Personal Loans: A Beginner’s Guide

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If you must borrow money to tide you over a rough financial patch, you should at least be well verse and informed of what you’re getting yourself into.

“You must gain control over your money or the lack of it will forever control you. — Dave Ramsey

If you had a dollar for every time you feel bad about money, you’d be having supper with Beyoncé at Noma right now, and not reading this article as a result of Googling “personal loans” on your pre-loved Ikea sofa which you scored on Carousell.

With it comes the freedom to live the life you desire. You’re the master. Without, you’re the slave, coerced into doing things you don’t like to make it through another day — like having to take a loan and being in debt.

Money: Friend or foe?

If it’s “foe” you just muttered, what happened? What got you here? Did you not set up a savings account from the day you got your first paycheck? Have you been spending more than you’re earning, digging a bigger and bigger hole in your finances, one Chanel bag at a time, in order to fill a hole of the emotional kind? Or perhaps, through no fault of yours, life has not been kind — it has pulled the security rug from under you with an illness, retrenchment, an accident, something that is taking a toll on your finances. Whether you are determined to mend your over-spending ways and get back into the pink of financial health or you’re trying to make ends meet due to unfortunate events, a personal loan could come in handy. If you’re new to this, it’s a good thing you’re doing your research now. Here are a few things you should know so you know what you’re getting yourself into.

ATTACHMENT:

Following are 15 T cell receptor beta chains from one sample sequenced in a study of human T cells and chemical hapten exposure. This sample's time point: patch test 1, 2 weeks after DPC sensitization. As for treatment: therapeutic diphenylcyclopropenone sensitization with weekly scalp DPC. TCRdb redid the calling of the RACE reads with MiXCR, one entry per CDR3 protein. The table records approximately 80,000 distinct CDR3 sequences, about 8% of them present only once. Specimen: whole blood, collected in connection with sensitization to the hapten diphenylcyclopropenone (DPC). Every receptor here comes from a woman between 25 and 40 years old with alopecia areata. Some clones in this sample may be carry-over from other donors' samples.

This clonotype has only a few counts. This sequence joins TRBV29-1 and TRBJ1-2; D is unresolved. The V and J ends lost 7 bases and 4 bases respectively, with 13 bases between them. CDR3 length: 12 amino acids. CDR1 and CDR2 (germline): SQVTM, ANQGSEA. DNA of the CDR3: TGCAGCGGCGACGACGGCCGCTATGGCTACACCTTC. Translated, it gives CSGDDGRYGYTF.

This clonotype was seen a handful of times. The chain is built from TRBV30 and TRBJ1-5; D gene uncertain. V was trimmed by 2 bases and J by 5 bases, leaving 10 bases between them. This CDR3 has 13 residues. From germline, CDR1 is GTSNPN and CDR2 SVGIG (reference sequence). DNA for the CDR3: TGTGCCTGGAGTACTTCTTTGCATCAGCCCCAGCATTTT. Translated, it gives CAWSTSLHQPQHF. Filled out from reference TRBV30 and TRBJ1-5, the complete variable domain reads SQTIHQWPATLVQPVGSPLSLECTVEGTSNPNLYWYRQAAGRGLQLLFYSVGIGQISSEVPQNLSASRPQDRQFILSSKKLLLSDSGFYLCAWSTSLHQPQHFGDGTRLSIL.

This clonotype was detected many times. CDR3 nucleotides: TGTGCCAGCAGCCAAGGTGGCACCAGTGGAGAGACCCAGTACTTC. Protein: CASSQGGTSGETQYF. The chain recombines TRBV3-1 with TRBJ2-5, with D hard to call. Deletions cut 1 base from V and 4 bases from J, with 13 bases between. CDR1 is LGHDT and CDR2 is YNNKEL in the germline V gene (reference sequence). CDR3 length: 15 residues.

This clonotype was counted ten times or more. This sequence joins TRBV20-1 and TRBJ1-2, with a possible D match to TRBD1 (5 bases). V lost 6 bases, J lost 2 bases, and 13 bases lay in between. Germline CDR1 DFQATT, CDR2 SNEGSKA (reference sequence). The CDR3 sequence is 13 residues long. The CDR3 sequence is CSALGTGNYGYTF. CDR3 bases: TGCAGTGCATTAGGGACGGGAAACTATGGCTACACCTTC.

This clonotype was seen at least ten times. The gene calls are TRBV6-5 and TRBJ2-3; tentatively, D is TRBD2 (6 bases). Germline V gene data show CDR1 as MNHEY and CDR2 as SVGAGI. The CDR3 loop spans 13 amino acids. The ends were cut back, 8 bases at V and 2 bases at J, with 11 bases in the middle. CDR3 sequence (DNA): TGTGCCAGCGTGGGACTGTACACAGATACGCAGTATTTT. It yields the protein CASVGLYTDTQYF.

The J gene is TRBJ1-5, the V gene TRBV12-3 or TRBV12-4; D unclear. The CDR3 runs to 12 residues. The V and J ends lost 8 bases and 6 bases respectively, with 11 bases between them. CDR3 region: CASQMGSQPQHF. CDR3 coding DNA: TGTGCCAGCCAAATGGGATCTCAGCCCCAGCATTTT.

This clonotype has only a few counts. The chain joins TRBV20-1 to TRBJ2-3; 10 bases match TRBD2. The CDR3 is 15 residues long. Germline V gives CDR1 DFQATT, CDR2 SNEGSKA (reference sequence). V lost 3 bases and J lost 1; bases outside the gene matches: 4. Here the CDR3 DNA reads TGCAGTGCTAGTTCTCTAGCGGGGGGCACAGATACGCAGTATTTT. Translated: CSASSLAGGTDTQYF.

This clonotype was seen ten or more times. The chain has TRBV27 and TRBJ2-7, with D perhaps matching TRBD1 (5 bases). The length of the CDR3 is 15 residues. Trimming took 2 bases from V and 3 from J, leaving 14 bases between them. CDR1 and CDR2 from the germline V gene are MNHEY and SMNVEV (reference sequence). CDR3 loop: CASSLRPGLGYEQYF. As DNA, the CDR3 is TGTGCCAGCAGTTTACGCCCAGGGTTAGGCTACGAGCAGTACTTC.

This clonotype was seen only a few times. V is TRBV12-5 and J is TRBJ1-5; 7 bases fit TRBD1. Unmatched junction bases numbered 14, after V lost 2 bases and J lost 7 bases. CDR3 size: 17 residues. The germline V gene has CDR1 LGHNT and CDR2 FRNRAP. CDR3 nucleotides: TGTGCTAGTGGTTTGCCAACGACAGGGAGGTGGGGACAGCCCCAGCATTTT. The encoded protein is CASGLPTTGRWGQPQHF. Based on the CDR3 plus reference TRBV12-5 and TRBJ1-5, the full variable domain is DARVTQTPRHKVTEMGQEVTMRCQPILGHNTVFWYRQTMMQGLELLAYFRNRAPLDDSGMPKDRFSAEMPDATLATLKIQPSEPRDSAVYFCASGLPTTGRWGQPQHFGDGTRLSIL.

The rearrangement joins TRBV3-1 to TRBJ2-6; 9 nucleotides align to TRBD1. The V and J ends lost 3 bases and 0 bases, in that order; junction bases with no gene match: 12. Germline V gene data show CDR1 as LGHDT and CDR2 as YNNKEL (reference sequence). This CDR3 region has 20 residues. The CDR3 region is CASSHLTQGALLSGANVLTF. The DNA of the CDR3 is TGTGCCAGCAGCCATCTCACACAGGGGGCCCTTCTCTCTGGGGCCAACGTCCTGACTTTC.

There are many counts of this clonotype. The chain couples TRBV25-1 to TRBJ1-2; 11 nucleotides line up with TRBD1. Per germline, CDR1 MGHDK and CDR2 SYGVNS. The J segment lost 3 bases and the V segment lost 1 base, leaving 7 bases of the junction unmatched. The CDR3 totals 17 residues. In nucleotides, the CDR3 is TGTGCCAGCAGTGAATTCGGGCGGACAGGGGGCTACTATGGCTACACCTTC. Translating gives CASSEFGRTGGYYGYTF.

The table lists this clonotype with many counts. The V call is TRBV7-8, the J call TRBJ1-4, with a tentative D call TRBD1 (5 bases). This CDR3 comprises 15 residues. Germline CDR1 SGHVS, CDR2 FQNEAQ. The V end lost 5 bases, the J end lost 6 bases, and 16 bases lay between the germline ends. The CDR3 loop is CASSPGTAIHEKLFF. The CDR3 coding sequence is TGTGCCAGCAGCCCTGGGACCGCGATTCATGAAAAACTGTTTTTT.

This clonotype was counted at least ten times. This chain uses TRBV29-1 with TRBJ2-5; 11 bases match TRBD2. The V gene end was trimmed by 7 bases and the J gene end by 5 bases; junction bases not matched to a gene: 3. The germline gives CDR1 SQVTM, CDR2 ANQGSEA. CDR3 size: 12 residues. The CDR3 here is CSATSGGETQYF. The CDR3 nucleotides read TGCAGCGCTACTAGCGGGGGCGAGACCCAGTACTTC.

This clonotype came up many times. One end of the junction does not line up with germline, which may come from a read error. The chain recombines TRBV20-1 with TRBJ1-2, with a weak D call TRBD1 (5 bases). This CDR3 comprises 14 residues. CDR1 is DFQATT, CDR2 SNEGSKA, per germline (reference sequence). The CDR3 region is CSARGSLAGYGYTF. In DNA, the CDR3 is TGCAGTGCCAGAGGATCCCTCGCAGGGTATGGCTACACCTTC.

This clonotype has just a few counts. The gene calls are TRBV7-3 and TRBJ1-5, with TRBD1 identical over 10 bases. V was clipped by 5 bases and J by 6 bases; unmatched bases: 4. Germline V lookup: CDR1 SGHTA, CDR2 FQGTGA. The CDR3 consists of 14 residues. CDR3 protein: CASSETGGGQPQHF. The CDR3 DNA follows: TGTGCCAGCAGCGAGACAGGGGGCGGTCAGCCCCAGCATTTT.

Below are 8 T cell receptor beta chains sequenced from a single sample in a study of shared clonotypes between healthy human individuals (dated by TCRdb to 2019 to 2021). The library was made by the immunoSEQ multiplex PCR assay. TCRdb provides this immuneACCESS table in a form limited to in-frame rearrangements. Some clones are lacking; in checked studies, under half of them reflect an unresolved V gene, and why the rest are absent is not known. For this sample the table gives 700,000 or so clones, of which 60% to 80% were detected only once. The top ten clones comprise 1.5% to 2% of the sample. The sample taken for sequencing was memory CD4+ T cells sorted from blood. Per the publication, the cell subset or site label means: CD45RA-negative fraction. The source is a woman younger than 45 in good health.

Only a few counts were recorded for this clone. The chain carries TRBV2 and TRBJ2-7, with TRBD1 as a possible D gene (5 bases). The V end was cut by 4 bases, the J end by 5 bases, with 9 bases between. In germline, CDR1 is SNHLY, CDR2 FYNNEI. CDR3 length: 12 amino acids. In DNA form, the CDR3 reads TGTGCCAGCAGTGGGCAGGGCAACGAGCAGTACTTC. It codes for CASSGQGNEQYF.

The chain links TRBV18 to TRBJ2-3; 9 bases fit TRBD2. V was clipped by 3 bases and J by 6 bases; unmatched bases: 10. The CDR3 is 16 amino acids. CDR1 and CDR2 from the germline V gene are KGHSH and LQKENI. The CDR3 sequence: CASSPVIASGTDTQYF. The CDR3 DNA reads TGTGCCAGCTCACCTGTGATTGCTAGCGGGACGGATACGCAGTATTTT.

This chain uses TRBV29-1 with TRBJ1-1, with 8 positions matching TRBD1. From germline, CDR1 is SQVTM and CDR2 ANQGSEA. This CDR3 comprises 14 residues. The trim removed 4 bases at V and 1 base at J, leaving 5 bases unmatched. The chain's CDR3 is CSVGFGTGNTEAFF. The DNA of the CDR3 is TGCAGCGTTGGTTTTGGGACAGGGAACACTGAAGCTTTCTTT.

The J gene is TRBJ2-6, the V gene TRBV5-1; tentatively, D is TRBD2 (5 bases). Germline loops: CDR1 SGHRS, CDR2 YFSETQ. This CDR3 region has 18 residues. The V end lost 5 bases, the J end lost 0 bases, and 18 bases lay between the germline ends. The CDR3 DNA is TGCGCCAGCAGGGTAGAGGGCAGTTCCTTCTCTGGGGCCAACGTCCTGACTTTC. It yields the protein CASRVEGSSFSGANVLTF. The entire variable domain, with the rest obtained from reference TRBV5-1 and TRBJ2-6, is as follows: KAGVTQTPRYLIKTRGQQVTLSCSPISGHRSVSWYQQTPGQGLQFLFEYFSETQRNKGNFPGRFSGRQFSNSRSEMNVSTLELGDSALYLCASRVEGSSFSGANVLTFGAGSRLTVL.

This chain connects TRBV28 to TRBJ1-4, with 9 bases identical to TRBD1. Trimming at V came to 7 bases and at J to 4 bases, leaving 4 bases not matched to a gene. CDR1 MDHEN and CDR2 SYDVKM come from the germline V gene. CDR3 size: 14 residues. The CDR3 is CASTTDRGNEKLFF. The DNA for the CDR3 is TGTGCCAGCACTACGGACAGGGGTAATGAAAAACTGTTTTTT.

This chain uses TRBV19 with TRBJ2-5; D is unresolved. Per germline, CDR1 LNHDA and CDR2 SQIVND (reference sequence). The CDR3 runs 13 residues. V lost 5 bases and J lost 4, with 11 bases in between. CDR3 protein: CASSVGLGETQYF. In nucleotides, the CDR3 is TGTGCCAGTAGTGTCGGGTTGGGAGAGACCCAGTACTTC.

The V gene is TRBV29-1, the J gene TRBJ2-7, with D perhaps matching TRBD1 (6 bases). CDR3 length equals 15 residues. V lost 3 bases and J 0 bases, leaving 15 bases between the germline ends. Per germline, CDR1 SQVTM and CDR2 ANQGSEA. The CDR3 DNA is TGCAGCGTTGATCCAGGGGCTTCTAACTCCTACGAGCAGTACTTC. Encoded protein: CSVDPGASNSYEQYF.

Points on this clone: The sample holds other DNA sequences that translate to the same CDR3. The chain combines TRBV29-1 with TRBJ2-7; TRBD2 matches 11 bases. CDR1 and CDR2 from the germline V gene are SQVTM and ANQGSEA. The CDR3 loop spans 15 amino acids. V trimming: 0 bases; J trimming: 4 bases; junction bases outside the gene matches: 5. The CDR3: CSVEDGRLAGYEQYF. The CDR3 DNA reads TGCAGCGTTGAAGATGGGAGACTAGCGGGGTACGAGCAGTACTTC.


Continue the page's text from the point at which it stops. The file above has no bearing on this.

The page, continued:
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First of all, what is a personal loan?

A personal loan is an “unsecured loan”, which means you don’t have to put up collaterals (such as your house) or a down payment in exchange. Since its personal, it also means you have the freedom to use the money however you like to. (Might we suggest, cautiously.)

As soon as your application is approved, you will receive the cash in a lump sum.
The amount of money, plus interest, is to be paid back in installments over a period of time. The duration your repayments is determined by the terms of your chosen loan. So far, it sounds good. But bear this in mind: Personal loans, because they are unsecured, come with high interest rates. If you default on your repayment, it will not only cost you, but it will also affect your credit score.

As you know, we’re all about empowering you to make sound financial decisions, so let us stress that unless it is absolutely necessary (a pair of Manolos do not qualify), you should consider very carefully before getting yourself in debt. Some “necessary” and emergency situations we can think of include sudden illnesses for which your insurance does not sufficiently cover, or when you need a bridging loan between selling and buying a home.

Types of personal loans:

  • Personal Installment Loan
  • Credit Line
  • Balance Transfer

Personal Installment Loan